In addition, paleo diet contains high levels of unsaturated fats. It is also low in omega-6 fatty acids while containing significantly higher amounts of omega-3 fatty acids. The omega 6 : omega 3 ratio is favorable and in sharp contrast to the typical unhealthy ratio in the average American diet.
Another advantage of paleo diet over most modern diets is its lower energy density. Compared to high energy-density foods, low energy-density foods are more filling.
Therefore, the paleo diet provides a greater feeling of satiety and lower calories.
In contrast, the high energy-density foods in modern diets promote overeating and weight gain. Even critics of the paleo diet agree that high energy-density foods contribute significantly to the rising incidence of chronic diseases in affluent societies.
Besides the omega-6 : omega-3 ratio, paleo diet also provides a better sodium : potassium ratio than the typical modern diet.
Since refined salt and processed foods (in which salt is used as a preservative) are excluded from paleo diet, it contains a lower amount of sodium than the average modern diet. In contrast, it contains a higher amount of potassium because it includes potassium-rich fruits and vegetables.
Increasing the dietary intake of potassium while lowering sodium can improve cardiovascular functions by preventing edema and high blood pressure while keeping the heart muscles healthy.
Lastly, paleo diet does not acidify the body like modern diets do. Therefore, it promotes calcium retention.
By reducing calcium loss, paleo diet improves bone health and reduces the risks of osteoporosis. In addition, reducing the acidity of the body prevents renal stone formation and muscle loss.
Some of the foods excluded from the paleo diet are especially harmful to the gut. They can impair digestion and even cause “leaky gut” syndrome.
Leaky gut syndrome is closely associated with inflammatory bowel syndrome such as Crohn’s disease. It results from the opening of the gaps in the gastrointestinal mucosa.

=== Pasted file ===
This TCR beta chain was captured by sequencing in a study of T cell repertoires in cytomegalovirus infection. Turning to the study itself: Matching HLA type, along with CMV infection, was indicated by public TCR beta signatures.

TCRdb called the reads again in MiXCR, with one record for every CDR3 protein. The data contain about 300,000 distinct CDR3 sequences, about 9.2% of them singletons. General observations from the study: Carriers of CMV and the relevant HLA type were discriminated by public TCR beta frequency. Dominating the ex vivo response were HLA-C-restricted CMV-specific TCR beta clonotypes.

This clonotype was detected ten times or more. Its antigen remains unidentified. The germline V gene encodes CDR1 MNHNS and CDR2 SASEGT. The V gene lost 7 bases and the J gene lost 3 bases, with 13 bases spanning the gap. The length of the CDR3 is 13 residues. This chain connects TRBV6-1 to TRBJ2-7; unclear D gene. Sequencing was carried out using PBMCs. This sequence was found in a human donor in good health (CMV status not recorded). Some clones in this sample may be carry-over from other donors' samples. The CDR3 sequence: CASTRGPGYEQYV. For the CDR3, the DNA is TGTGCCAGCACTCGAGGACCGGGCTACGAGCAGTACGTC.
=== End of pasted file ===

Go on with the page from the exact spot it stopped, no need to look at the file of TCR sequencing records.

The gut mucosa absorbs macronutrients and micronutrients broken down from fully digested foods through a mesh of comb-like structures known as microvilli. These structures form a barrier against the entry of harmful substances into blood circulation.
However, when there are wide gaps in these structures, partially digested foods and toxins may pass into systemic circulation.
The entry of these unwanted substances into the blood causes a widespread immune hyperactivity that results in continued inflammation and increased damage to the gut.
Therefore, leaky gut syndrome can prompt and worsen the symptoms of Crohn’s disease.
Foods known to damage the gut mucosa include cereal grains, legumes and milk. Grains contain harmful compounds such as gluten and gliadin; legumes release lectins and saponins; and milk has casein.
Gluten is known as one of the causes of celiac disease in susceptible individuals.
Besides these harmful food compounds, foods excluded from paleo diet are also known to contain significant amounts of antinutrients such as phytates and lectins. These antinutrients block the absorption of important micronutrients in the body and are known to cause vitamin and mineral deficiencies.